About Parkinson’s disease
Why Parkinson’s Day is Celebrated?
World Parkinson's Day is celebrated to raise awareness of Parkinson's disease and how it effects on individuals, families and the wider spectrum of community. Greater awareness will cut down the stigma associated with the disease, enhanced community understanding and awareness will lead to better quality of life for those suffering with the condition.
How Parkinson’s Day is Celebrated?
People all over the globe walk, run, bicycle, dance, speak, don flowers, attend conferences, deliver speeches, attend dinners, donate money, donate time, and generally give themselves in order to find a cure for PD and spread awareness in this regard.
In 1990s scientists believed that a cure for PD could possibly be found within 10 years if research endeavors were fully funded. PD research funding has never been sufficient nevertheless and search for a cure are still just on. Progress, nonetheless, has been made in finding ways to better the quality of life of persons suffering with PD.
What is Parkinson Disease
Parkinson's is a growing neurological condition. More specifically, it’s a disorder of central nervous system. Someone in the UK is developing Parkinson's every hour. One person in every 500 is suffering with Parkinson's. That comes to about 120,000 people in the UK.
Most people who get Parkinson's are of the age group of 50 or over but younger people are also not spared. One in 20 people are under the age of 40. Individuals suffering with Parkinson's don't have sufficient chemical termed as dopamine as some nerve cells in their brain have died.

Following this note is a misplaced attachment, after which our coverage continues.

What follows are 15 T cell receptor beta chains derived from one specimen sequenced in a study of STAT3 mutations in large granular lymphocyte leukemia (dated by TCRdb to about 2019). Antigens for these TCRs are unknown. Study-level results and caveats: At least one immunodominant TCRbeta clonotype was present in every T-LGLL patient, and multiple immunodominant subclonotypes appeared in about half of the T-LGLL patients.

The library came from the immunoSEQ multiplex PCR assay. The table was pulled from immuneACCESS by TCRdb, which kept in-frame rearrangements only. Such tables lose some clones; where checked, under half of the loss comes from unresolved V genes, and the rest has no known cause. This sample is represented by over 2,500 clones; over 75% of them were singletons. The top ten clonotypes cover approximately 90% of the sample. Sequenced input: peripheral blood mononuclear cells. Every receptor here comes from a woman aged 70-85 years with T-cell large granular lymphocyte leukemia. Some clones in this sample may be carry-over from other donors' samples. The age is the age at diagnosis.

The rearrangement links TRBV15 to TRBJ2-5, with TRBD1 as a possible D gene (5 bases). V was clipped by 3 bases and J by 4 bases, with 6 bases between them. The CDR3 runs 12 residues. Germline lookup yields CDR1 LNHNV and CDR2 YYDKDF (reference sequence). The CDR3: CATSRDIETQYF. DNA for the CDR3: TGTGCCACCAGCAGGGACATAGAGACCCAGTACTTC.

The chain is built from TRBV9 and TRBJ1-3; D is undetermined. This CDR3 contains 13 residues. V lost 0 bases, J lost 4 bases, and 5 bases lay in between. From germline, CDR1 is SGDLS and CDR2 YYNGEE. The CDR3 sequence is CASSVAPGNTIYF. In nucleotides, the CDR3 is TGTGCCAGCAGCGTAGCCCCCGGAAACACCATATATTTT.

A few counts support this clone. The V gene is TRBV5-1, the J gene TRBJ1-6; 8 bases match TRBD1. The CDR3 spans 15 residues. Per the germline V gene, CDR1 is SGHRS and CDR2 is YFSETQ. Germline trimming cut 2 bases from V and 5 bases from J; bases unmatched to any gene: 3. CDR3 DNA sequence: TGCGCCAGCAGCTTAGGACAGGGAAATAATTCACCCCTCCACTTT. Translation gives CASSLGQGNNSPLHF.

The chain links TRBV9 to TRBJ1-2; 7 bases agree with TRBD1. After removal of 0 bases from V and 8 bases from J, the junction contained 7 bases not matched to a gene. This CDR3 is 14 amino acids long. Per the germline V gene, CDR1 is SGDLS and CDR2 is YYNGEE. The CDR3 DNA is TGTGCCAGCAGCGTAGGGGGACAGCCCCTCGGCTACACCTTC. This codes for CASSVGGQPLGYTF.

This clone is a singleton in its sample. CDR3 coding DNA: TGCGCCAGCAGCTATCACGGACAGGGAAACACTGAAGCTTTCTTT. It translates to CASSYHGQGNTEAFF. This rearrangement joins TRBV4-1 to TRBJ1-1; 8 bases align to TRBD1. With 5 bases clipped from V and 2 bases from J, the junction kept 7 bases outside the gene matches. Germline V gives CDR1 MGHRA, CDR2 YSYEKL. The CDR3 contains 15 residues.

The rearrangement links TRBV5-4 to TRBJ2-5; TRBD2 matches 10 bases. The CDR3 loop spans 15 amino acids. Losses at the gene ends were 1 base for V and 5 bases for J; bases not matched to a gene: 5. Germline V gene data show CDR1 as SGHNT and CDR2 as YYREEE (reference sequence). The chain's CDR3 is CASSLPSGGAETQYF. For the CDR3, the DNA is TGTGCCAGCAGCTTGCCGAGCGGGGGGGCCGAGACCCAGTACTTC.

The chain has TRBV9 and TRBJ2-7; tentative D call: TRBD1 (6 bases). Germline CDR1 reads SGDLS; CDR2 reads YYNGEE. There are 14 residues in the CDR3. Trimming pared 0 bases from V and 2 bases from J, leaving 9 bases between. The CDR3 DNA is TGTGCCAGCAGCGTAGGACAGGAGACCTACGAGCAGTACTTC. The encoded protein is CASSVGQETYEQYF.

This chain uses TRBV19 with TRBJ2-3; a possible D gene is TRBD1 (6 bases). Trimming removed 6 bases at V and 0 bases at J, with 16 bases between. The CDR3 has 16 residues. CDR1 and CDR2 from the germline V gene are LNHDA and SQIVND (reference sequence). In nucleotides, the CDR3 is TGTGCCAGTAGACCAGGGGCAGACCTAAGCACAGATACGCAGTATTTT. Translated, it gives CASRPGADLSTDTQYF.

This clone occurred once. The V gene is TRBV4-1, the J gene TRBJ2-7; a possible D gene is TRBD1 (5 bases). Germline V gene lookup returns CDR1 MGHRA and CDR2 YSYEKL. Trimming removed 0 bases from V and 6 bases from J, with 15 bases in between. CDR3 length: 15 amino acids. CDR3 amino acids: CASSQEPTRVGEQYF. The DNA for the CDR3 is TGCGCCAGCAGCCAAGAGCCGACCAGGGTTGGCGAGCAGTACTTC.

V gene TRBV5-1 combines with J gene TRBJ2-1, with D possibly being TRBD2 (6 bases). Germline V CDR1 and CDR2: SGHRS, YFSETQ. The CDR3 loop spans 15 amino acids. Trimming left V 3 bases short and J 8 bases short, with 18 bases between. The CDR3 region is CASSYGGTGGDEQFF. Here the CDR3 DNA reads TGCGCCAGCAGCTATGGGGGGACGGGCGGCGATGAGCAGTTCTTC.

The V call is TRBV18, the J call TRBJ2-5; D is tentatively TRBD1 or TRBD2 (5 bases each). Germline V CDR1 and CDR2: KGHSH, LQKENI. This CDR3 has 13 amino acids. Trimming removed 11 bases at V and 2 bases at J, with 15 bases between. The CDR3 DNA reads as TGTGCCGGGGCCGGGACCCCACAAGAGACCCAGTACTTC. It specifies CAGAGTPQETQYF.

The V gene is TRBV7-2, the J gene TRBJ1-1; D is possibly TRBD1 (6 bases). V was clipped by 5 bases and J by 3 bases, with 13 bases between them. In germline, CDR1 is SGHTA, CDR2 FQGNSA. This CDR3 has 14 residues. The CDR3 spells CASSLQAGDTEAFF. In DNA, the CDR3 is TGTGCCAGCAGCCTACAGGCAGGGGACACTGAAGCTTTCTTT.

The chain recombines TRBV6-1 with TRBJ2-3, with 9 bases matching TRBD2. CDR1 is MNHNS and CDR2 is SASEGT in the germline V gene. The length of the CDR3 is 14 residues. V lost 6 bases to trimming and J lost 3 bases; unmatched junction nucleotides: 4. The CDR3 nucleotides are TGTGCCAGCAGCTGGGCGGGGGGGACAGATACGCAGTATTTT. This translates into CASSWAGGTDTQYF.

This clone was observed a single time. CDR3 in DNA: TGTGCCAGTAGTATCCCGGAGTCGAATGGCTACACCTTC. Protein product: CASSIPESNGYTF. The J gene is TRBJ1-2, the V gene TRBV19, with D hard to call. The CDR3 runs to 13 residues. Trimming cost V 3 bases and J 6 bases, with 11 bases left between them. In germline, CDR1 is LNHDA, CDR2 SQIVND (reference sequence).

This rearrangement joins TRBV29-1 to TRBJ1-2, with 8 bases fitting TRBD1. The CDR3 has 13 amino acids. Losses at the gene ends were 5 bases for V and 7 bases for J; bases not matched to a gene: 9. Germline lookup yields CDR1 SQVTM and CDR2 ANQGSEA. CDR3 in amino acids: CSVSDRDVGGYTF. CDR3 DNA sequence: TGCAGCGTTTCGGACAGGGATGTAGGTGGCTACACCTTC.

How it affects the Life
Without dopamine people cannot perform daily activities in an expected speed. Their movements become slower and it takes longer to perform any task. The loss of nerve cells in the brain is the reason behind Parkinson.
Every Case if Unique
Every case of Parkinson’s is unique and not everyone observes and witnesses the same symptoms. For example, not all people get tremor and for some, rigidity is the primitive symptom. With modern drugs, symptoms can be kept under control.
Parkinson’s is a neurological disorder that is believed to be one of the most general neurological disorders.
It’s caused by the destruction of nerve cells in a small portion of the brain termed as the substantia nigra that generate the neurotransmitter dopamine. A similar elimination occurs with growing age also, but in Parkinson’s the phenomenon is more rapid. Certain particular nerve cells are damages, which lead to the major symptoms of stiffness of muscles, tremor and slowness of movement.
Body’s movement control is impaired. Other troubles that are not related to movement can also be observed i.e. pain, sleep disturbance and somber these are known as ‘non-motor symptoms’.
Treatment of Parkinson
Scientists and researchers have not yet been able to search a way to cure Parkinson's or cut down its progression, although this is considered to be an area of great research.
Parkinson’s is a life-changing, not a life-threatening illness, so you can die with it, not due to it.
Research also shows that in majority of cases Parkinson’s is not found to be hereditary. There are expected to be several genes that incline an individual to developing Parkinson's along with environmental factors.
Currently there is no genetic test available to ascertain if a person will develop the condition.
Keeping in view the above statistics, it can be easily figured out that Parkinson is a progressive disorder of nervous system, cure of which has not yet been found.
Hence, it is always suggested to keep a watch on the symptoms of Parkinson if you are at the wrong side of your age so that the disorder could be diagnosed at the accurate time to enhance the quality of your life at the right time.